Even though I do not know to what extent exactly a better pacing might have had in his final performance, I think is worth looking at some historical facts. Moser in 1984 and Obree in 1993 both had better performances on their hour record during a second attempt, shortly after the first one (Figure 6).

Figure 6. Performance (km) in two successive 1 hour record attempts spaced by 1 and 4 days.

All of this information together strongly suggests that Jack was, indeed, capable of breaking the hour record and that bridging the 1.06% difference between his best and the current record is definitely within reach even if he has an attempt under the same atmospheric conditions.
Even though these are the main things that I can think of, the status of other variables important for performance like gearing, sleep/rest, tapering, nutrition (e.g. carbohydrate loading) and ergogenic aids (e.g. caffeine) should be also be considered for a deeper understanding of the results.
Regardless, Jack put out an incredible show of determination and we expect to see him hitting the track back soon with a more accomplished racing plan, and smash the current record. But he should better try it before Wiggins, who will certainly rip apart the hour.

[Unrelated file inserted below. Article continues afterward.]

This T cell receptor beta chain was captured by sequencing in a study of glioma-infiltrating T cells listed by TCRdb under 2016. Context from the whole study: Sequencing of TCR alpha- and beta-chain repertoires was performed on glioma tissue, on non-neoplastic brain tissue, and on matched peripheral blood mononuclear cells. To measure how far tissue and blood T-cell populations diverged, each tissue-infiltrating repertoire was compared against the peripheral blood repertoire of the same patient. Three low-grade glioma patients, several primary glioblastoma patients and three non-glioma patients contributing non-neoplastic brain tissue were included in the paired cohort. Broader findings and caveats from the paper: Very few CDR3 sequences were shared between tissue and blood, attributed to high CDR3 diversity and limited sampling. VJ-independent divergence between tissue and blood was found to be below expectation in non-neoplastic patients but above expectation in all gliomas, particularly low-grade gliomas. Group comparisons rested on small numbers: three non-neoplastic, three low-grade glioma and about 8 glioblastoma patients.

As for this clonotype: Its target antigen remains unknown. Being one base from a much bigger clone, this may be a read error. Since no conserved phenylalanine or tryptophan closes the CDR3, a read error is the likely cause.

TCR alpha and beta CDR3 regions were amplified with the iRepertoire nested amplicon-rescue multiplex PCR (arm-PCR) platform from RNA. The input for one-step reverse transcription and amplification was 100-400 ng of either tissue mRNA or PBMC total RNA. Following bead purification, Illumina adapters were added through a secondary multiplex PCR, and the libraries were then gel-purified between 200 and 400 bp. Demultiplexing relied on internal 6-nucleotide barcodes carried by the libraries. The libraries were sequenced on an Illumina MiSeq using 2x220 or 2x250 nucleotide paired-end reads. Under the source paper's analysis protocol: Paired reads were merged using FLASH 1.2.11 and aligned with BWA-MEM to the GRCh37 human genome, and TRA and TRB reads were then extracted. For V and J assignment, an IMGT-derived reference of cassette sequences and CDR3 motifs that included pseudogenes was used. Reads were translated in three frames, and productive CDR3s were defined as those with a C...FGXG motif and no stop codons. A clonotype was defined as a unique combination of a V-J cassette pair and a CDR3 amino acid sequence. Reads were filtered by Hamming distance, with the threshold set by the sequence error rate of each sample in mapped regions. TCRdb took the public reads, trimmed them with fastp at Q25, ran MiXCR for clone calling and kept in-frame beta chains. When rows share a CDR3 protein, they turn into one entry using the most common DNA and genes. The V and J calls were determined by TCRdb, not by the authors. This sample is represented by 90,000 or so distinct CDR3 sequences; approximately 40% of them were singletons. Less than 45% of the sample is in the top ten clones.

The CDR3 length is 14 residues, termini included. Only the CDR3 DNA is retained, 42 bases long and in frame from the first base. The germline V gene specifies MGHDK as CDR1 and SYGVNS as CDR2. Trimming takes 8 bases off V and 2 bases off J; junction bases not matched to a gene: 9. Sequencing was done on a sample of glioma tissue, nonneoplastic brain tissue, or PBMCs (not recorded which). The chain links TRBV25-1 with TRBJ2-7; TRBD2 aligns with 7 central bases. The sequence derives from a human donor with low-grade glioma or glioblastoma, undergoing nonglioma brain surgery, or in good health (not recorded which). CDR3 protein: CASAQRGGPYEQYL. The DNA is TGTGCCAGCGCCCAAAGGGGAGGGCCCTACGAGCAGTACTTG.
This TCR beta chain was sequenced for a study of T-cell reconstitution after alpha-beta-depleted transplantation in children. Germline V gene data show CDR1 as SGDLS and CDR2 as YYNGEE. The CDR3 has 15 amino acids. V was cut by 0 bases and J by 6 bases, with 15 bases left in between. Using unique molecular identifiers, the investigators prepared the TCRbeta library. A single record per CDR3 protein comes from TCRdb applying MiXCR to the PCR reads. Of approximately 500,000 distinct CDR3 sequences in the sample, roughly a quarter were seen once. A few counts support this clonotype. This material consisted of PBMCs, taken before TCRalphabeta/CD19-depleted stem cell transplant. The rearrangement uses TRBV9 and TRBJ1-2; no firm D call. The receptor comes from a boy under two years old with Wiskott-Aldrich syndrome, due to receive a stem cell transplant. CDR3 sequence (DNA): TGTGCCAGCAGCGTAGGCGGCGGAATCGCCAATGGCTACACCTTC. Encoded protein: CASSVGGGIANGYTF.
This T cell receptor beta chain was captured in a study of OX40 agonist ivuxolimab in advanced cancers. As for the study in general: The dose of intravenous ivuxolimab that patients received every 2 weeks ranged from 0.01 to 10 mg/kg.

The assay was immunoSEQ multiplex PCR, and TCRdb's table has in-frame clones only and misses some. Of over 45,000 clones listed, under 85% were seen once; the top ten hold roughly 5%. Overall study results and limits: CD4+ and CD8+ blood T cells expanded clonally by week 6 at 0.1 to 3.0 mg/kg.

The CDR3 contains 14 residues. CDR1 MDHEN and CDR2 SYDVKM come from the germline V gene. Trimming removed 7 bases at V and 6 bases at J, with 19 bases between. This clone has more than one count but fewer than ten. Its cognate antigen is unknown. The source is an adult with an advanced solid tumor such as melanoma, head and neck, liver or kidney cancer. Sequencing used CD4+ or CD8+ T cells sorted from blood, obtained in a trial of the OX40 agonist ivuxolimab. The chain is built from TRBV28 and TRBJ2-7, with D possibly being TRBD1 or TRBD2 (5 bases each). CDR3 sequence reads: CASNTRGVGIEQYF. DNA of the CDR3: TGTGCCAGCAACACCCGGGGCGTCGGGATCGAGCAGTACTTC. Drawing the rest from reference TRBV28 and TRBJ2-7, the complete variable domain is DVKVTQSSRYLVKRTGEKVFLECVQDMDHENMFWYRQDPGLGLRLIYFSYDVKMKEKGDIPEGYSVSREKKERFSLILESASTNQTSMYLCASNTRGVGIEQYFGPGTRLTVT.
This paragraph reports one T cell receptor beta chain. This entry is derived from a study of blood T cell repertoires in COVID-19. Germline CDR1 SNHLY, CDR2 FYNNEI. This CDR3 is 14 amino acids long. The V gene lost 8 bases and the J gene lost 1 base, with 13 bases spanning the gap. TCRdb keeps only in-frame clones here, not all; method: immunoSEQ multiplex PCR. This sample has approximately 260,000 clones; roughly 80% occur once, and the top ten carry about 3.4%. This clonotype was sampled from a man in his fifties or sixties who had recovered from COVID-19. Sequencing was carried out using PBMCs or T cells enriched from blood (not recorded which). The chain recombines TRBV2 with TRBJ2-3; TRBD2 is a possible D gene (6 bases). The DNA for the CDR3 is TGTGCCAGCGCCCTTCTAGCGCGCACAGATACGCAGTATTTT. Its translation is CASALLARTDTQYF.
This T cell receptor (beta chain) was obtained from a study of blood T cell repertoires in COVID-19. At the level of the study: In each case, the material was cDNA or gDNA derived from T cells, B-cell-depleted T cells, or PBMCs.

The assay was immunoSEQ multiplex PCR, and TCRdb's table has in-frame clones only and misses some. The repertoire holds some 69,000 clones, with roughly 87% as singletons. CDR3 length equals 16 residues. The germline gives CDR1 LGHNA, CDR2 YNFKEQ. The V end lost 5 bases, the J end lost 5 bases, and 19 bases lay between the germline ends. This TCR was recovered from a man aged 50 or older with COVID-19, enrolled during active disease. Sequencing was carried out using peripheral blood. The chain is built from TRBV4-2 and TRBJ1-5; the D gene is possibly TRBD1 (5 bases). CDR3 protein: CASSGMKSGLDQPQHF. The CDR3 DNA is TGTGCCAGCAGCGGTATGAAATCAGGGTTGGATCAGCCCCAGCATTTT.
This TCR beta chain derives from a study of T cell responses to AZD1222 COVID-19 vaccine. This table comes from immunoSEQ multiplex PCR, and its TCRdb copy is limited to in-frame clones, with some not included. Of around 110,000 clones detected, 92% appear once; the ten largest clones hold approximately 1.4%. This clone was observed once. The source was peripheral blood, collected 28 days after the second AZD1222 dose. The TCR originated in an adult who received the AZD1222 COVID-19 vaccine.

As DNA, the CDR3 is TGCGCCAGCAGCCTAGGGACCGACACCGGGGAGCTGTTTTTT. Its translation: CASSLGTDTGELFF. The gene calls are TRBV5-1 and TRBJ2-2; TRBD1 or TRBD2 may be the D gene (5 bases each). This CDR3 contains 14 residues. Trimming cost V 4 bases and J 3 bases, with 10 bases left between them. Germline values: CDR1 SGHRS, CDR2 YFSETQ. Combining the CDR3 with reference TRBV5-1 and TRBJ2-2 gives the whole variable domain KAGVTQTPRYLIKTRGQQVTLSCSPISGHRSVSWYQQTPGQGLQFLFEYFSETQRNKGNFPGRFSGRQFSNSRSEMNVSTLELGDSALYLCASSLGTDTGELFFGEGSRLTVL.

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2.            Padilla, S., I. Mujika, F. Angulo, and J.J. Goiriena, Scientific approach to the 1-h cycling world record: a case study. Journal of Applied Physiology, 2000. 89(4):1522.
3.            Wehrlin, J.P. and J. Hallén, Linear decrease in VO2max and performance with increasing altitude in endurance athletes. European journal of applied physiology, 2006. 96(4):404.
4.            Astrand, P.-O. and K.r. Rodahl, Textbook of work physiology. 3rd ed. 1986: McGraw-Hill.
5.            Coyle, E.F., A.R. Coggan, M.K. Hopper, and T.J. Walters, Determinants of endurance in well-trained cyclists. Vol. 64. 1988. 2622.
6.            Atkinson, G., O. Peacock, A.S.C. Gibson, and R. Tucker, Distribution of power output during cycling. Sports Medicine, 2007. 37(8):647.
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9.            Hopkins, W.G., J.A. Hawley, and L.M. Burke, Design and analysis of research on sport performance enhancement. Medicine & Science in Sports & Exercise, 1999(31):472.